WA’s Budget woes have been driven by the biggest increase in spending by any State in the country, a new report out today suggests.
Compiled by right-wing think tank the Centre for Independent Studies, the report finds that the only way for the State to get its Budget under control is to take a tighter control of its spending.
The State’s AAA credit rating was lost late last year following the August Budget and backdowns by the Barnett Government on key initiatives aimed at reducing expenditure.
In its analysis of the performance of State Budgets, the CIS found that on many counts the WA bottom line was in a worse shape than that of Tasmania.
In the three years to 2012-13 WA recorded the largest State increase in real per capita operating expenditure while its increase in debt – pumped into infrastructure – was also among the largest in the Commonwealth.
According to CIS senior fellow Robert Carling, WA’s finances had deteriorated in a similar fashion to those of Queensland but started a few years later.
"Rampant growth in real per capita operating expenditure and a greatly increased capital program in the context of strong population growth took their toll as strong real revenue growth came to a halt in the three years to 2012–13," he said.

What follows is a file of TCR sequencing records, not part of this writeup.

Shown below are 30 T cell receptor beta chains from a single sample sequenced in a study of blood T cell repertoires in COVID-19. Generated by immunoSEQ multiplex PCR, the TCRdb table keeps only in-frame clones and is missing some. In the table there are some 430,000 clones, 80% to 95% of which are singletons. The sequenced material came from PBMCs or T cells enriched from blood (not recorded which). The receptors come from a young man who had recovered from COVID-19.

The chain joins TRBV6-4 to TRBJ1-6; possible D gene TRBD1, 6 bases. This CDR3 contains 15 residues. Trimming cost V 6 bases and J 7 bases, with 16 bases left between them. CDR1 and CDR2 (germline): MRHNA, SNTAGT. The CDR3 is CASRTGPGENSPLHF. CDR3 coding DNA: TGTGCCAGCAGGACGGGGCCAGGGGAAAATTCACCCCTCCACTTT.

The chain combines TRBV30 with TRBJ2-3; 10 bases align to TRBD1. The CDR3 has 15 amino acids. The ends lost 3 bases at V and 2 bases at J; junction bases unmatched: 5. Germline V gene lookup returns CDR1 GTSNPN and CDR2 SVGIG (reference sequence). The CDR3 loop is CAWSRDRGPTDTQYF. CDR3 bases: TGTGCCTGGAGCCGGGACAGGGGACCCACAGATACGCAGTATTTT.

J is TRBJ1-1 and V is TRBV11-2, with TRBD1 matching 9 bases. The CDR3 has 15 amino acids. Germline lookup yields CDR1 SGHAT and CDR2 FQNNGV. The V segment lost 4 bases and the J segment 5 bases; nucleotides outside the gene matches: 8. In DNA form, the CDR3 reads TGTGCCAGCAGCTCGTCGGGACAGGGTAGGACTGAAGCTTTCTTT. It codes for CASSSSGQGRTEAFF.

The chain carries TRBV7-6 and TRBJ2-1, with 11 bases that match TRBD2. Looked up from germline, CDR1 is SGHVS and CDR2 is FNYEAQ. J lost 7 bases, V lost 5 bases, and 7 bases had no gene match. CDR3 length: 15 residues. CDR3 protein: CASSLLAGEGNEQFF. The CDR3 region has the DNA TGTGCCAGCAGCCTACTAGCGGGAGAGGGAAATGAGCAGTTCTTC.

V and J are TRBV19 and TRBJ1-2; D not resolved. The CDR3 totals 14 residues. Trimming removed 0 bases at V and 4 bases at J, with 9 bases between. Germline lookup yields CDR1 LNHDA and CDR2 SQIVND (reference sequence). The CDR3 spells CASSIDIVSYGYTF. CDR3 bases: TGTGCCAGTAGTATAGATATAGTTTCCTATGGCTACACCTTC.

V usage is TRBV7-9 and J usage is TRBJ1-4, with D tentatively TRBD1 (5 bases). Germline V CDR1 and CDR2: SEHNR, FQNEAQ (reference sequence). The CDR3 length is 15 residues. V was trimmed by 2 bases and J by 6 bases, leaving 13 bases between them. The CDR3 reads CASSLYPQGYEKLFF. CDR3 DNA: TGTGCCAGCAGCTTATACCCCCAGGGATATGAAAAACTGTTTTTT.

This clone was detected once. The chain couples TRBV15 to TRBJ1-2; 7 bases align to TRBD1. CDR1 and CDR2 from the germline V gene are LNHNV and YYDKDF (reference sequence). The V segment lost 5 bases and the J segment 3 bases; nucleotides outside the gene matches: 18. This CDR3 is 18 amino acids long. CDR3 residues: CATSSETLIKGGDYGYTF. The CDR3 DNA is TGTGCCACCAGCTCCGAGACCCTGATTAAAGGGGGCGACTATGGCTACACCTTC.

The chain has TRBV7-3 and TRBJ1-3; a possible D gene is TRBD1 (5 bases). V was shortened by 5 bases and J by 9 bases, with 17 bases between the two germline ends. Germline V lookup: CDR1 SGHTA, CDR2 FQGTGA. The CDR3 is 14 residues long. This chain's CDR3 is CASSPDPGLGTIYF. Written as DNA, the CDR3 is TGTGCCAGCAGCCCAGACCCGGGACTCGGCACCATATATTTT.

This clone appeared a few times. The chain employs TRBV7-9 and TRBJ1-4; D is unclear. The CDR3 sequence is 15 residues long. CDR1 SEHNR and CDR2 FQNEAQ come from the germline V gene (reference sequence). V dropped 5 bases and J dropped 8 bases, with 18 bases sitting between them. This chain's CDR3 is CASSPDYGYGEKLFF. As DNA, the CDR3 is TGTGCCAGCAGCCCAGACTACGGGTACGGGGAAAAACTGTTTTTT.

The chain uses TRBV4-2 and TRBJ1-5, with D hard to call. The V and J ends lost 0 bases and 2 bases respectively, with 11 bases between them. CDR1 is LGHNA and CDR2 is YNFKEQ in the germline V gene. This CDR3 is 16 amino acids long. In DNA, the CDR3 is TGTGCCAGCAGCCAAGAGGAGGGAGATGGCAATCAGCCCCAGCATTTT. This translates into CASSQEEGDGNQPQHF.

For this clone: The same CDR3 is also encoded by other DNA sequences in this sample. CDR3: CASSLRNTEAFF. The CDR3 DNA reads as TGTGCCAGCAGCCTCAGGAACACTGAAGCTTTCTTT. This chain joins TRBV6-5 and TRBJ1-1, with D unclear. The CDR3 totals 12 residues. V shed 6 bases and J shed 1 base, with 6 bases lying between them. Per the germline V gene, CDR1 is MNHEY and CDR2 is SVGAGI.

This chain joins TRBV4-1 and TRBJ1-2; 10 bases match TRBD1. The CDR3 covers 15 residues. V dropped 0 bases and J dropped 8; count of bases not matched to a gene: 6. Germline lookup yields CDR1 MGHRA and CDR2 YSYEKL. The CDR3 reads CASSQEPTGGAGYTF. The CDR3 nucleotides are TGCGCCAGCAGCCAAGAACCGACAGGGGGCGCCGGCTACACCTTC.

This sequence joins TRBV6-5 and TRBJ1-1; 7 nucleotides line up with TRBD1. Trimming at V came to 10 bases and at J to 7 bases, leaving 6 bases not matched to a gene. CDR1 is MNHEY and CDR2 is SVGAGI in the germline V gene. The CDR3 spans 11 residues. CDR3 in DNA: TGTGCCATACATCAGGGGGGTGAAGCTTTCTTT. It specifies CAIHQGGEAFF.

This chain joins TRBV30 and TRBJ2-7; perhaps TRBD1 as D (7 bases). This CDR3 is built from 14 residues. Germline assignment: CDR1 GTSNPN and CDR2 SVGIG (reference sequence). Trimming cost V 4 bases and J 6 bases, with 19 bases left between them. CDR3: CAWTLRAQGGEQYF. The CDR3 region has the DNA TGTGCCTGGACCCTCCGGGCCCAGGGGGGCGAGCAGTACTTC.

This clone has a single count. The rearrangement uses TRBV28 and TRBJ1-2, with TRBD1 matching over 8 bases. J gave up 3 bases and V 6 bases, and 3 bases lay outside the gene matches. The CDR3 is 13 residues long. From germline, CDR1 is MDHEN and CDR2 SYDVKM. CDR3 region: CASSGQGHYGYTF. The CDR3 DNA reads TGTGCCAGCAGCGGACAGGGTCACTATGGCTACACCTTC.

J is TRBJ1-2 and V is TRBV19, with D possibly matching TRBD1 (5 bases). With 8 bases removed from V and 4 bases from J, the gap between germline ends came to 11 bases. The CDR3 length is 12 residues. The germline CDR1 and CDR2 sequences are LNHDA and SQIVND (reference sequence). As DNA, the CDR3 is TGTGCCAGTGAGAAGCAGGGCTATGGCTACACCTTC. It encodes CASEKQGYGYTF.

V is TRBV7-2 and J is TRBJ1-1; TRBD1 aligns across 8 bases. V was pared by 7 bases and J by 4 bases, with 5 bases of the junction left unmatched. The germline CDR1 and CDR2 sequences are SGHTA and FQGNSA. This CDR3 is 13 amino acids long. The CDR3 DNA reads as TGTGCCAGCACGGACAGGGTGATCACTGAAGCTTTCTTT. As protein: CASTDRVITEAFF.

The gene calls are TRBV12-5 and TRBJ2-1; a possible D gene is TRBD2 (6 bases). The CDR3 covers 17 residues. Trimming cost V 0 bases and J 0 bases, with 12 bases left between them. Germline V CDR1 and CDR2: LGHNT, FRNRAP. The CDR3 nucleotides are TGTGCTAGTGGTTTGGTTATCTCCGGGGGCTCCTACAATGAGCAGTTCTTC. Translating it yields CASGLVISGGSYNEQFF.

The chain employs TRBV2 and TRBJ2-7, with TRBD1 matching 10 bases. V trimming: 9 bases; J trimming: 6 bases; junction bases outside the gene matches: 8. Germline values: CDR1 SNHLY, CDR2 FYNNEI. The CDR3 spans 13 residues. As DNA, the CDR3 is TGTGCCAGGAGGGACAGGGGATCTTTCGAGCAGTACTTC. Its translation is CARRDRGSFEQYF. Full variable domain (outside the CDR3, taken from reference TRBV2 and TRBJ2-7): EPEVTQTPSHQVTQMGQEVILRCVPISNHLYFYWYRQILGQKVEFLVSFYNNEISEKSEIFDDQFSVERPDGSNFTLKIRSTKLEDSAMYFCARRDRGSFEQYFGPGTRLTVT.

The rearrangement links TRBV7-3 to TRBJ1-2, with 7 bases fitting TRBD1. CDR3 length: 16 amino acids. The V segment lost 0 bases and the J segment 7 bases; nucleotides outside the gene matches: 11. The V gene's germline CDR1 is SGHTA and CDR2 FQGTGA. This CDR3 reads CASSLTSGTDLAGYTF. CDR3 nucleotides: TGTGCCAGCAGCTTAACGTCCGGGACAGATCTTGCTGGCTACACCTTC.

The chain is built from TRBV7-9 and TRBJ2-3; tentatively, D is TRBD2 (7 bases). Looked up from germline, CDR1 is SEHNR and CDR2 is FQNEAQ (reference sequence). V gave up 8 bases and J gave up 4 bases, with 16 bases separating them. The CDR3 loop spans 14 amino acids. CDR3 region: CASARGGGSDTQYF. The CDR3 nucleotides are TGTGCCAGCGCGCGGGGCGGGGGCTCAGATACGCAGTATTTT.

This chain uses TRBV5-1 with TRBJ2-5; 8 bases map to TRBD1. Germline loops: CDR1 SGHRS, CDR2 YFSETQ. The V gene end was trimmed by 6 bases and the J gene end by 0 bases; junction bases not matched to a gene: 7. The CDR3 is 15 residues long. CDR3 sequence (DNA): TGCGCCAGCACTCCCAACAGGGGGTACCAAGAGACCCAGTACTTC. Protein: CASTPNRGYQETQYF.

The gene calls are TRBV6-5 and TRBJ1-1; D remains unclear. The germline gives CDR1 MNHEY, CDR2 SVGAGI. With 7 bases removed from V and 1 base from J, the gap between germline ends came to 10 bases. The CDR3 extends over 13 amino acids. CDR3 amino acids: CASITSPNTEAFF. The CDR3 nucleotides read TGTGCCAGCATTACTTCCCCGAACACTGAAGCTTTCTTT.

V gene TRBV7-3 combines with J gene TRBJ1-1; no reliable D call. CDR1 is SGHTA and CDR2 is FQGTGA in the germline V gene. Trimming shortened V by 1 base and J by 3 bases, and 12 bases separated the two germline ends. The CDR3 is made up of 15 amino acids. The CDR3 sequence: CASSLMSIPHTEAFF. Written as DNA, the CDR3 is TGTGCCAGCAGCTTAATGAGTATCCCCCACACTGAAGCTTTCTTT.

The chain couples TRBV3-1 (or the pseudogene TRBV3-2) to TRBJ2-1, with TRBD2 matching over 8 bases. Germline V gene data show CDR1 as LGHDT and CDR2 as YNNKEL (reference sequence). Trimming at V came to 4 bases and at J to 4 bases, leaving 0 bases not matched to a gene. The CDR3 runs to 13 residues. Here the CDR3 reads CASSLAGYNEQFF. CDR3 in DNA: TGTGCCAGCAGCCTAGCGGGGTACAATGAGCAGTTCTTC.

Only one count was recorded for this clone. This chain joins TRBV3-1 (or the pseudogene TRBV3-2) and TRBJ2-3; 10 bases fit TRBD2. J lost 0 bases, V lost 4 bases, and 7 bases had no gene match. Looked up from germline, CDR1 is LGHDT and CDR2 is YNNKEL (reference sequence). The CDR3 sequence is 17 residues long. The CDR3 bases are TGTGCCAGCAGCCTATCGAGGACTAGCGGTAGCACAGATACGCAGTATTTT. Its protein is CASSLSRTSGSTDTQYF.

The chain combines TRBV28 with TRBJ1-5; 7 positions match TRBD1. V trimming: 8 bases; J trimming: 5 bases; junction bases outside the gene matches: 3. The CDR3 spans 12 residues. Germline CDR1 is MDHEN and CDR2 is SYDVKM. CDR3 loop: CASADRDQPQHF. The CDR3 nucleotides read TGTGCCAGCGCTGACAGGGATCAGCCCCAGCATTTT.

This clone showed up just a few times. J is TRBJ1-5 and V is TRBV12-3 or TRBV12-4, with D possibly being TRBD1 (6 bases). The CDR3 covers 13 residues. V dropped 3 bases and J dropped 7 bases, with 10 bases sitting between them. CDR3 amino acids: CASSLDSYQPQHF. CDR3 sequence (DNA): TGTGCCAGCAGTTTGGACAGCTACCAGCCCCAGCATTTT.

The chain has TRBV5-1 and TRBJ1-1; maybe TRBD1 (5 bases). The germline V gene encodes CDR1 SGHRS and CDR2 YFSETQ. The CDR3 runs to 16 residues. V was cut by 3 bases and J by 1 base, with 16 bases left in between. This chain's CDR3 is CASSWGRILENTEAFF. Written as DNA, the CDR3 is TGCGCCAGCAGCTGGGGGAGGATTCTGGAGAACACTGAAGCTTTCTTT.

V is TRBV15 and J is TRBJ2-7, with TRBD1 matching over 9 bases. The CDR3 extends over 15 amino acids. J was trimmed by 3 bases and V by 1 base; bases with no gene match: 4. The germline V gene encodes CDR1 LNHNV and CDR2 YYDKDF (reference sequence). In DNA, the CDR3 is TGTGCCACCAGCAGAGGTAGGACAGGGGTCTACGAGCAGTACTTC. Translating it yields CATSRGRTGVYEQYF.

The CIS did find that since the advent of the Global Financial Crisis the revenue flows of all States had dried up. Spending growth had also slowed sharply since the GFC.
It also argued that apart from Tasmania, WA was one of the lightest taxed States in the country.
"Combined with their deteriorating financial ratios, this suggests that Queensland, Western Australia and Tasmania are not raising enough taxation to finance their chosen levels of expenditure," the CIS found.
But Mr Carling cautioned so great had spending grown over recent years, new State Treasurer Mike Nahan faces a tough battle.
"The State Government has increased a range of taxes from relatively low levels, but the key to halting the deterioration in its finances is tighter control of operating expenditure," he said.